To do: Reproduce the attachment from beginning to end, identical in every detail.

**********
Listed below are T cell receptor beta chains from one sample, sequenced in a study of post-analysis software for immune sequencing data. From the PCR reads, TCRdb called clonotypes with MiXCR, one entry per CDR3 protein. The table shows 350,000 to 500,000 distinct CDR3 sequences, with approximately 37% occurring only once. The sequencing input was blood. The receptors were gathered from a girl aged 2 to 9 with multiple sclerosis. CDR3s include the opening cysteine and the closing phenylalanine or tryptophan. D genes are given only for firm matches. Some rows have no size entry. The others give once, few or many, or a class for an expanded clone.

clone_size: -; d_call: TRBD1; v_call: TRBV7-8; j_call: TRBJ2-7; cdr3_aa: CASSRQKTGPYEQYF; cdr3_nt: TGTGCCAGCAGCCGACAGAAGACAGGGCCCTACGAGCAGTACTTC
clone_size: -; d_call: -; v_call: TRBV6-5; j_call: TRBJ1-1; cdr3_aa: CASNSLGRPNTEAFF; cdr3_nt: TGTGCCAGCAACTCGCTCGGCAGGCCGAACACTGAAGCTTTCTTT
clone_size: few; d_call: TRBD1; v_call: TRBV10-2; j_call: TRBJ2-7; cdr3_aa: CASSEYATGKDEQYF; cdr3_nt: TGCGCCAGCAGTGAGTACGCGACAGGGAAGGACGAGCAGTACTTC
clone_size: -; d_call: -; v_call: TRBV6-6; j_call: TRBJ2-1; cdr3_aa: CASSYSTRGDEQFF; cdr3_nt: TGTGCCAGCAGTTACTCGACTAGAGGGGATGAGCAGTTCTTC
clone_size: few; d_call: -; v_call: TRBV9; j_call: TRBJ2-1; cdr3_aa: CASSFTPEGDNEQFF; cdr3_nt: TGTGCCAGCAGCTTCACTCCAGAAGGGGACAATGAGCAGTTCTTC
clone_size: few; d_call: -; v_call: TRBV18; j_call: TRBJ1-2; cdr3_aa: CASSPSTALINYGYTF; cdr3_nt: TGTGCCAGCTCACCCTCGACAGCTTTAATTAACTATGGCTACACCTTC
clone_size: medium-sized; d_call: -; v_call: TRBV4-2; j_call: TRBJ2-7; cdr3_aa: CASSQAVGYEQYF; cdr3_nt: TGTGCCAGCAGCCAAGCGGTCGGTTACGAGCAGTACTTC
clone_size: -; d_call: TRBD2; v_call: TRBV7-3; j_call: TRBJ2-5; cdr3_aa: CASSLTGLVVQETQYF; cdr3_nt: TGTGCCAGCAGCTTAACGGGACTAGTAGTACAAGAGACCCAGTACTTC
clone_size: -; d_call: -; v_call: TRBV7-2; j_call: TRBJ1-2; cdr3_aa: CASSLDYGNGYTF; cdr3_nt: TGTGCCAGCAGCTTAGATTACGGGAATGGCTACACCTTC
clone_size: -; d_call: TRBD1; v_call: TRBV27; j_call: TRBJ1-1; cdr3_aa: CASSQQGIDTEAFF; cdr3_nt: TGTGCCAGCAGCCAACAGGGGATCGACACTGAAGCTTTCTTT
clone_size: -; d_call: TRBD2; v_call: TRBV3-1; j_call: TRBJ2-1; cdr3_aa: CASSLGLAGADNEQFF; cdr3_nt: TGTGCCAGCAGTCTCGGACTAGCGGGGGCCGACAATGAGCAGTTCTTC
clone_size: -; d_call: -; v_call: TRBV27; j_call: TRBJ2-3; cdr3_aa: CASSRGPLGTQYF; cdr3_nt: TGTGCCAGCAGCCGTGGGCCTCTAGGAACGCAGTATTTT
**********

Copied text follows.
Listed below are T cell receptor beta chains from one sample, sequenced in a study of post-analysis software for immune sequencing data. From the PCR reads, TCRdb called clonotypes with MiXCR, one entry per CDR3 protein. The table shows 350,000 to 500,000 distinct CDR3 sequences, with approximately 37% occurring only once. The sequencing input was blood. The receptors were gathered from a girl aged 2 to 9 with multiple sclerosis. CDR3s include the opening cysteine and the closing phenylalanine or tryptophan. D genes are given only for firm matches. Some rows have no size entry. The others give once, few or many, or a class for an expanded clone.

clone_size: -; d_call: TRBD1; v_call: TRBV7-8; j_call: TRBJ2-7; cdr3_aa: CASSRQKTGPYEQYF; cdr3_nt: TGTGCCAGCAGCCGACAGAAGACAGGGCCCTACGAGCAGTACTTC
clone_size: -; d_call: -; v_call: TRBV6-5; j_call: TRBJ1-1; cdr3_aa: CASNSLGRPNTEAFF; cdr3_nt: TGTGCCAGCAACTCGCTCGGCAGGCCGAACACTGAAGCTTTCTTT
clone_size: few; d_call: TRBD1; v_call: TRBV10-2; j_call: TRBJ2-7; cdr3_aa: CASSEYATGKDEQYF; cdr3_nt: TGCGCCAGCAGTGAGTACGCGACAGGGAAGGACGAGCAGTACTTC
clone_size: -; d_call: -; v_call: TRBV6-6; j_call: TRBJ2-1; cdr3_aa: CASSYSTRGDEQFF; cdr3_nt: TGTGCCAGCAGTTACTCGACTAGAGGGGATGAGCAGTTCTTC
clone_size: few; d_call: -; v_call: TRBV9; j_call: TRBJ2-1; cdr3_aa: CASSFTPEGDNEQFF; cdr3_nt: TGTGCCAGCAGCTTCACTCCAGAAGGGGACAATGAGCAGTTCTTC
clone_size: few; d_call: -; v_call: TRBV18; j_call: TRBJ1-2; cdr3_aa: CASSPSTALINYGYTF; cdr3_nt: TGTGCCAGCTCACCCTCGACAGCTTTAATTAACTATGGCTACACCTTC
clone_size: medium-sized; d_call: -; v_call: TRBV4-2; j_call: TRBJ2-7; cdr3_aa: CASSQAVGYEQYF; cdr3_nt: TGTGCCAGCAGCCAAGCGGTCGGTTACGAGCAGTACTTC
clone_size: -; d_call: TRBD2; v_call: TRBV7-3; j_call: TRBJ2-5; cdr3_aa: CASSLTGLVVQETQYF; cdr3_nt: TGTGCCAGCAGCTTAACGGGACTAGTAGTACAAGAGACCCAGTACTTC
clone_size: -; d_call: -; v_call: TRBV7-2; j_call: TRBJ1-2; cdr3_aa: CASSLDYGNGYTF; cdr3_nt: TGTGCCAGCAGCTTAGATTACGGGAATGGCTACACCTTC
clone_size: -; d_call: TRBD1; v_call: TRBV27; j_call: TRBJ1-1; cdr3_aa: CASSQQGIDTEAFF; cdr3_nt: TGTGCCAGCAGCCAACAGGGGATCGACACTGAAGCTTTCTTT
clone_size: -; d_call: TRBD2; v_call: TRBV3-1; j_call: TRBJ2-1; cdr3_aa: CASSLGLAGADNEQFF; cdr3_nt: TGTGCCAGCAGTCTCGGACTAGCGGGGGCCGACAATGAGCAGTTCTTC
clone_size: -; d_call: -; v_call: TRBV27; j_call: TRBJ2-3; cdr3_aa: CASSRGPLGTQYF; cdr3_nt: TGTGCCAGCAGCCGTGGGCCTCTAGGAACGCAGTATTTT